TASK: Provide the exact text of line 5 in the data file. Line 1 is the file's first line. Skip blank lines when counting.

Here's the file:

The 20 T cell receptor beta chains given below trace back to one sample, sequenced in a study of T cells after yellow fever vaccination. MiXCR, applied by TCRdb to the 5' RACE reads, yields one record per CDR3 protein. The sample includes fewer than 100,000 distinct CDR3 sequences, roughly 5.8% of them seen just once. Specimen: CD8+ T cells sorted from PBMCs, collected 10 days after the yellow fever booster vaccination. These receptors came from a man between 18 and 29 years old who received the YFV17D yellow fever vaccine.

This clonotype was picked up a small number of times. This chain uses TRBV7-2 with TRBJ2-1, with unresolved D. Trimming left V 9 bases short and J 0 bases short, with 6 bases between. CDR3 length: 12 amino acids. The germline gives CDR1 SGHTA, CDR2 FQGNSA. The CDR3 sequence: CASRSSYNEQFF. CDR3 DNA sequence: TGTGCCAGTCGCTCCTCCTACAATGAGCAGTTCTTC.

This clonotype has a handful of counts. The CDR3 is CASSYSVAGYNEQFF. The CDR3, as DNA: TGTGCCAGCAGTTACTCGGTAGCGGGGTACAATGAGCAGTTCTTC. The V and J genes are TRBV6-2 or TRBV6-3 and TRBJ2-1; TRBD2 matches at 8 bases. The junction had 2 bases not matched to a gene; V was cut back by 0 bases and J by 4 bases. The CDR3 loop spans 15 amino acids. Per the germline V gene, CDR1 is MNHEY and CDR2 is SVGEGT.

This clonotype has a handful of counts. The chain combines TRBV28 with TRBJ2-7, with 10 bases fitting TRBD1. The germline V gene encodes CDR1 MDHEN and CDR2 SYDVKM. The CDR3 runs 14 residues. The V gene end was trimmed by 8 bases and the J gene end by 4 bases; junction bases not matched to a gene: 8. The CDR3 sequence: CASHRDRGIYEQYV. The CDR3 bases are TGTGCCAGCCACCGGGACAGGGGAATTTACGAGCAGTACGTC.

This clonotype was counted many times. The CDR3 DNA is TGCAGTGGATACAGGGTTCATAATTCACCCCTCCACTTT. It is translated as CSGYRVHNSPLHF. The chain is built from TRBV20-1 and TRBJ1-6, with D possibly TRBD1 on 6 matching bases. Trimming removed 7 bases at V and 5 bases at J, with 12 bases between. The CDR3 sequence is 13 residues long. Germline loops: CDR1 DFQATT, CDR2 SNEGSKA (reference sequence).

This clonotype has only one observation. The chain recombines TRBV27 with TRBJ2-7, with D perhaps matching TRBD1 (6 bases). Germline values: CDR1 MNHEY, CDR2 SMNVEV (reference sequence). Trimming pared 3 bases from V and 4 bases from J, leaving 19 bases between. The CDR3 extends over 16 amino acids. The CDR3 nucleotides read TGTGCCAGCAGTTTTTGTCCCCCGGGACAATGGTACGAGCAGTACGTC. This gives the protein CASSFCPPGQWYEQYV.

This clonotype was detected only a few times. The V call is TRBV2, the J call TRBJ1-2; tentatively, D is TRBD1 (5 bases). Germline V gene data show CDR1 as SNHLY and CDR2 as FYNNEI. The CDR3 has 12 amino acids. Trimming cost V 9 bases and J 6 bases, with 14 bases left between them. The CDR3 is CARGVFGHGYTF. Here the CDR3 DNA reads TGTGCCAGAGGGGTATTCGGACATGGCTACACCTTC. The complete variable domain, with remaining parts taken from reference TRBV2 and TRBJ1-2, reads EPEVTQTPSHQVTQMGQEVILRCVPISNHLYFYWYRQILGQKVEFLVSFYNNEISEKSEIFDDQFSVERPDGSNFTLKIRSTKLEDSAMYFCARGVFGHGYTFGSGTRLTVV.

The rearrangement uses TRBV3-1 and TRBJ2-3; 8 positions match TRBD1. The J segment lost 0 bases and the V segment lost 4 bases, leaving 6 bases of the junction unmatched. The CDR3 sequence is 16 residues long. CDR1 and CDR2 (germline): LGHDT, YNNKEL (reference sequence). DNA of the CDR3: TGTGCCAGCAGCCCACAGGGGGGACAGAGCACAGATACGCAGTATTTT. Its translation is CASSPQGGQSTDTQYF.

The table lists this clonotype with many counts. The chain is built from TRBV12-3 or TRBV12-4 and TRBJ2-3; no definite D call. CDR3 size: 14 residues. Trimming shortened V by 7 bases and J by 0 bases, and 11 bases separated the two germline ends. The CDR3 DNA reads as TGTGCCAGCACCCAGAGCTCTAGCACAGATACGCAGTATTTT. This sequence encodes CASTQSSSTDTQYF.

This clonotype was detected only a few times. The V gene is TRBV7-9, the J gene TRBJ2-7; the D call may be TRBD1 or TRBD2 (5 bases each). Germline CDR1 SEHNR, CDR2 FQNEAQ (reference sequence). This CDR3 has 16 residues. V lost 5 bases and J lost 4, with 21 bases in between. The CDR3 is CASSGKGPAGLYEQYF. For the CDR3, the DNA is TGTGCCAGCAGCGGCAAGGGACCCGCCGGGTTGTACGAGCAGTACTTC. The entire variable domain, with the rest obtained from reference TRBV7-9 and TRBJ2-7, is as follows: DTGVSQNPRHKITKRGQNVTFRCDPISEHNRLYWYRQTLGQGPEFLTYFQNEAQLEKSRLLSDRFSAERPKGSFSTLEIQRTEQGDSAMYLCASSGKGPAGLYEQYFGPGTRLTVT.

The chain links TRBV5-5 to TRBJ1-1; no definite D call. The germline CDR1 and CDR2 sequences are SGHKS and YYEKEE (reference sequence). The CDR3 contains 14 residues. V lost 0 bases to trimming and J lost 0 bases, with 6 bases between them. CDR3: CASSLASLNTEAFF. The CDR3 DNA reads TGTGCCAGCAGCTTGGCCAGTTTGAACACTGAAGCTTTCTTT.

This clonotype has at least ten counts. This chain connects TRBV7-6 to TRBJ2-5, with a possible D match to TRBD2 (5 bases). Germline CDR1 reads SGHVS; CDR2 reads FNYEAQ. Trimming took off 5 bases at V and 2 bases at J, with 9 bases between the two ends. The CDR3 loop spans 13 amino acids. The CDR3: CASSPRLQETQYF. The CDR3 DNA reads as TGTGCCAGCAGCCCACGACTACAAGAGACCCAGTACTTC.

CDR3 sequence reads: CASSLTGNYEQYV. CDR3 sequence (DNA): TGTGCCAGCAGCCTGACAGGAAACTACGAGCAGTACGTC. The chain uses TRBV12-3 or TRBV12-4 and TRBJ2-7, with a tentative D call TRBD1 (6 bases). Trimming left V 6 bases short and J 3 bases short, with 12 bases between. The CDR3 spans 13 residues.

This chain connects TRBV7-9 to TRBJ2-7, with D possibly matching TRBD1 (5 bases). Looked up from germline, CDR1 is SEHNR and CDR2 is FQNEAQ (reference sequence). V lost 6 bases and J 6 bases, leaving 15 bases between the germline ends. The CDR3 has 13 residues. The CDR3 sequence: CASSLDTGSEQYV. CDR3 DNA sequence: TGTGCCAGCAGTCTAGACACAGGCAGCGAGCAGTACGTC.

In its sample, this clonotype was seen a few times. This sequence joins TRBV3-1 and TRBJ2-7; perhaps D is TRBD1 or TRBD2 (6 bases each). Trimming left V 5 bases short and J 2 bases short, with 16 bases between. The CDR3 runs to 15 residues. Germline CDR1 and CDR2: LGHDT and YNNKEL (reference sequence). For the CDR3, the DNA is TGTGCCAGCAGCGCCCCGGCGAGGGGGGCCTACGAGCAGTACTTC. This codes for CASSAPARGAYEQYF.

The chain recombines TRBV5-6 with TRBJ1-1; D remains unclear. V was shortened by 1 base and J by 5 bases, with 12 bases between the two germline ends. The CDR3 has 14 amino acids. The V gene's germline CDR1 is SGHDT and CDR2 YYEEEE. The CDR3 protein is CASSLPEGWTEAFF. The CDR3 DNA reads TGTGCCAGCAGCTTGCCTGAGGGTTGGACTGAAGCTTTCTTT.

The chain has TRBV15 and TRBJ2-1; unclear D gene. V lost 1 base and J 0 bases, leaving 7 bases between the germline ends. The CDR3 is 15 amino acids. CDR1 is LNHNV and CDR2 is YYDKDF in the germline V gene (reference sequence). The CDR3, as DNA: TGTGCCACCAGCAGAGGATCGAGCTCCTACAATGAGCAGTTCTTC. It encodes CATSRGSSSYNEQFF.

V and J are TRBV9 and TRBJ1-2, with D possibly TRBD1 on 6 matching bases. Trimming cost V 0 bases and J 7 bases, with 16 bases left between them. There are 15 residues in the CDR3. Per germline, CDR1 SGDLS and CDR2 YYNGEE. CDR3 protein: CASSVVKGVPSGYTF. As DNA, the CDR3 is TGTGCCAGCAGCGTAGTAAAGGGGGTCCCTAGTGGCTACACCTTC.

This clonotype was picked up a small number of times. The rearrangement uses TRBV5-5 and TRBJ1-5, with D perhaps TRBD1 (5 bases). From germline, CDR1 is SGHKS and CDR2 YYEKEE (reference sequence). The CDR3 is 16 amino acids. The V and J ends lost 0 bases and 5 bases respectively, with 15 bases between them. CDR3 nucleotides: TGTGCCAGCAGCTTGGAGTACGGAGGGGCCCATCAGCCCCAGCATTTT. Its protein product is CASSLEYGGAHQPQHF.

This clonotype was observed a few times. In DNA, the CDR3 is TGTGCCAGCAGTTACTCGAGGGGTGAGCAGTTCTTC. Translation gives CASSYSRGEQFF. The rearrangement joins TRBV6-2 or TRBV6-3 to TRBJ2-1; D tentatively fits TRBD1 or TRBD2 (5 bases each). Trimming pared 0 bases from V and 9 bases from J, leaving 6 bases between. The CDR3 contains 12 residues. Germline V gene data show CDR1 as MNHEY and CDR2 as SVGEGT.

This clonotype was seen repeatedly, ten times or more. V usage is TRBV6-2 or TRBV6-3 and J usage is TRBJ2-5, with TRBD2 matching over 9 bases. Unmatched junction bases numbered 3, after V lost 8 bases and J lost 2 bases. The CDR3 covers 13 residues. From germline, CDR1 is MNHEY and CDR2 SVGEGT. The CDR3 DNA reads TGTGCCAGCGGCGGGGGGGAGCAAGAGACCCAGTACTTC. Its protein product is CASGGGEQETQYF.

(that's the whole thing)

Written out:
This clonotype was counted many times. The CDR3 DNA is TGCAGTGGATACAGGGTTCATAATTCACCCCTCCACTTT. It is translated as CSGYRVHNSPLHF. The chain is built from TRBV20-1 and TRBJ1-6, with D possibly TRBD1 on 6 matching bases. Trimming removed 7 bases at V and 5 bases at J, with 12 bases between. The CDR3 sequence is 13 residues long. Germline loops: CDR1 DFQATT, CDR2 SNEGSKA (reference sequence).